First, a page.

Osteoarthritis and Osteoporosis sound similar but are very different conditions. Let's explore what they are and how Physiotherapists can help.
Osteoarthritis is the gradual wearing of the cartilage that covers the joint surface. The joint space can narrow and there can be extra bony growth giving the joint a rough appearance on x-rays. In mild cases the joint tends to stiffen after sitting still. In severe cases the joint can change shape, become less flexible, make sounds when it moves and be painful.
Keep moving - movement nourishes and lubricates the joint.
Build strength - strong muscles support the joint.
Avoid limping and guarding the joint - protecting the joint weakens and stiffens it. Use it well or lose it!
Use pain as a guide - some pain is okay when exercising but keep it below 3/10.
Weight loss - helps reduce strain on the joint.
Understand osteoarthritis - this blog is only a quick summary. There is so much more to learn about why 'bone on bone' is not as horrifying as it sounds, how to manage flare ups and more.
Heat, massage, creams and medication - use these as needed to help manage your symptoms.
Surgery as a last resort - Joint replacements are not always as wonderful and simple as they sound. It is a major surgery that should not be rushed into, especially when it can sometimes be avoided altogether with the right exercise.
GLA:D - Our Physios are trained to deliver this program that is specific for knee and hip osteoarthritis, backed by scientific evidence and incorporates all these treatments.
Unhelpful things to avoid:
X-rays and other imaging - these are not necessary for diagnosis.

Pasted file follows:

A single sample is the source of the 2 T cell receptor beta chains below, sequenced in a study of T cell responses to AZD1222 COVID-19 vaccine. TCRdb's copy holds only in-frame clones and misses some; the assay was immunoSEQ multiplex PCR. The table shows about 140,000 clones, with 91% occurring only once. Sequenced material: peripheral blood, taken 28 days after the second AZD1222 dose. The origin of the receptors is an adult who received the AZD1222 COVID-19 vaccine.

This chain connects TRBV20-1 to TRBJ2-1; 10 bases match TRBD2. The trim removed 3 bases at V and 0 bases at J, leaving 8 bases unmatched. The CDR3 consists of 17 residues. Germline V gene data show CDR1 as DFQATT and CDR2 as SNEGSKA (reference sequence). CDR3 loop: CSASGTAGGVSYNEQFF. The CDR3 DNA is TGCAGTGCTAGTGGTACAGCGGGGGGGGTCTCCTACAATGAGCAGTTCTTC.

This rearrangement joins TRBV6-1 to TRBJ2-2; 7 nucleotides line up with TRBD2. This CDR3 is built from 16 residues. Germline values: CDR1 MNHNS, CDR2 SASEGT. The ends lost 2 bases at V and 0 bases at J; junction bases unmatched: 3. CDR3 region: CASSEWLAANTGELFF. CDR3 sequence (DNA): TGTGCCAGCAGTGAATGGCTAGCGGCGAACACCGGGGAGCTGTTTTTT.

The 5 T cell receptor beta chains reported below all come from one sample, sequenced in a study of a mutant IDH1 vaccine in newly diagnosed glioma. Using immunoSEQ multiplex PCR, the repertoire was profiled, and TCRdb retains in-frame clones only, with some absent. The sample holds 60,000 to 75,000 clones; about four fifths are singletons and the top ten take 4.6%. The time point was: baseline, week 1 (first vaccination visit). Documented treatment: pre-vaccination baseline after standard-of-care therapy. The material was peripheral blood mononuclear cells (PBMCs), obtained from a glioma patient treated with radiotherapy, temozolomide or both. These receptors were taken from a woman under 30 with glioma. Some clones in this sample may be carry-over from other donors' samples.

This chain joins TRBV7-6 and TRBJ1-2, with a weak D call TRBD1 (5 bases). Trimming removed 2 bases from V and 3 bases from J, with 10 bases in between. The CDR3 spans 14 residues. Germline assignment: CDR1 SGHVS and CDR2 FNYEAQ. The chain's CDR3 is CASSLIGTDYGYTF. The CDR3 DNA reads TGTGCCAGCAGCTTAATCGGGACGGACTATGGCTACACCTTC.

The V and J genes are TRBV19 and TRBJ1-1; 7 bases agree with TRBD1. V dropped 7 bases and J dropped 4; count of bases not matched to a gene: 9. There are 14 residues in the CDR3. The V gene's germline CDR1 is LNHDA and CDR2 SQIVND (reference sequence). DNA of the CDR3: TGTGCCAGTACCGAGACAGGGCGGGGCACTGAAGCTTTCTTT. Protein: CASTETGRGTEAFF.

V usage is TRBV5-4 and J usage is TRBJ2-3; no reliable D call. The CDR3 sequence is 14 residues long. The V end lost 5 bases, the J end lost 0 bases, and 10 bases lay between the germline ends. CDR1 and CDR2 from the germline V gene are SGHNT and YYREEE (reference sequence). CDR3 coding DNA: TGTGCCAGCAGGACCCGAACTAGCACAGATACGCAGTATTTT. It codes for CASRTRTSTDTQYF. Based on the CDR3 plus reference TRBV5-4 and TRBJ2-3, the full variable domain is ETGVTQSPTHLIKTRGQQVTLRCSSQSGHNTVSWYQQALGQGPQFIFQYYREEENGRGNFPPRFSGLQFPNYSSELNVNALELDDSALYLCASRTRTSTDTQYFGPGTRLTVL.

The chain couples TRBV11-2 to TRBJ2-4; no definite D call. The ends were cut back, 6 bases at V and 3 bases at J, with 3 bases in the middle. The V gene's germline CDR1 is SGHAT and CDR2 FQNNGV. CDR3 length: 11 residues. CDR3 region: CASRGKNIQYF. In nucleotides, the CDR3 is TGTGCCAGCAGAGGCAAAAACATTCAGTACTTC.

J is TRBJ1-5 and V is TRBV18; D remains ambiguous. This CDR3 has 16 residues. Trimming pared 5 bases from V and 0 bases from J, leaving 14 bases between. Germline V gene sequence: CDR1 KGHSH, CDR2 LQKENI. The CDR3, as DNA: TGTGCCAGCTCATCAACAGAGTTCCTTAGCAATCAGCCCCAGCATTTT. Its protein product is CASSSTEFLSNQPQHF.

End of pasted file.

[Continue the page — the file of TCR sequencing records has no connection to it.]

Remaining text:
Arthroscopies and cortisone injections - the evidence says they are unhelpful.
Braces - these are clunky, expensive, barely support the joint and tend to make you limp.
Osteoporosis affects the bone itself (not the joint). Normal bone is like a dense sponge, it is not solid but there is more bone than space. In osteoporosis the bone becomes less dense which means the overall bone is weaker and more prone to fracture.
GP management - your GP will lead the management for this condition with regular bone density scans and medication to support bone growth.
Build strength - resistance training (eg. weights, bands and even body weight exercises) help increase bone density. Physios can set you up with a safe, individualised program.
Eat well - a balanced diet is important, especially including calcium.
Get some sunshine - we know that Vitamin-D is important for bone growth, but be sun smart in the process.
Reduce your falls risk - if you fall you are more likely to fracture a bone so help prevent falls by removing trip hazards like rugs and having good lighting at night.
Balance training - balance needs practice because it naturally declines as we age. Physios can help set you up with effective exercises that are safe.
These conditions cannot be cured but there is a lot you can do to manage them. Our physiotherapists are here to support you in the process.